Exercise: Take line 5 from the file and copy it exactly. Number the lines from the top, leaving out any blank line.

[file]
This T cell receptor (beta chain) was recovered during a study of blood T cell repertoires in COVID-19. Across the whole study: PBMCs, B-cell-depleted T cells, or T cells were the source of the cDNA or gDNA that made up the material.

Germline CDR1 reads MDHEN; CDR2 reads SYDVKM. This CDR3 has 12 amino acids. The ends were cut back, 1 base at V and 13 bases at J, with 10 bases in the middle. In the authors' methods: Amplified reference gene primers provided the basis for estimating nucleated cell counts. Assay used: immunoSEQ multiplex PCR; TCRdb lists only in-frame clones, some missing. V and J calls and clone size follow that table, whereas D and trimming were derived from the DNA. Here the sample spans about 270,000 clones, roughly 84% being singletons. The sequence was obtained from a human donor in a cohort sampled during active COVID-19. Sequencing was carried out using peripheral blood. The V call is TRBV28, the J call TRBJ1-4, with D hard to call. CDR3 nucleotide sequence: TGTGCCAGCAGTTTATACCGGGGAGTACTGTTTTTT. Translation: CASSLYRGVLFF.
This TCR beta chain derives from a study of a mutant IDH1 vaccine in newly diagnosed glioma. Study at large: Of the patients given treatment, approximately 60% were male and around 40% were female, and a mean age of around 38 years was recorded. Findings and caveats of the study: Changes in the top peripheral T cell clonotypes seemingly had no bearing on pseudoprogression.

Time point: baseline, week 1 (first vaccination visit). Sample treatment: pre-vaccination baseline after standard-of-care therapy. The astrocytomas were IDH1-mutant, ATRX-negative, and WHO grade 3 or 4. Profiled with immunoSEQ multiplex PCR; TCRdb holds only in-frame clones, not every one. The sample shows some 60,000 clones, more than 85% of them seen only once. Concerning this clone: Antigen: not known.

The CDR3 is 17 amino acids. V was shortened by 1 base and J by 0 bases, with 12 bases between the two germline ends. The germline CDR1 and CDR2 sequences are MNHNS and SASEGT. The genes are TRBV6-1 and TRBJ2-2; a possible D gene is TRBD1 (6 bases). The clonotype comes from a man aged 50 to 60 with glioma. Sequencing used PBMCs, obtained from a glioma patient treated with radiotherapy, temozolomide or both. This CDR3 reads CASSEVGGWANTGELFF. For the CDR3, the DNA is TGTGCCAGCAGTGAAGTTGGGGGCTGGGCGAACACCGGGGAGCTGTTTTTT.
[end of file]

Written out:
The CDR3 is 17 amino acids. V was shortened by 1 base and J by 0 bases, with 12 bases between the two germline ends. The germline CDR1 and CDR2 sequences are MNHNS and SASEGT. The genes are TRBV6-1 and TRBJ2-2; a possible D gene is TRBD1 (6 bases). The clonotype comes from a man aged 50 to 60 with glioma. Sequencing used PBMCs, obtained from a glioma patient treated with radiotherapy, temozolomide or both. This CDR3 reads CASSEVGGWANTGELFF. For the CDR3, the DNA is TGTGCCAGCAGTGAAGTTGGGGGCTGGGCGAACACCGGGGAGCTGTTTTTT.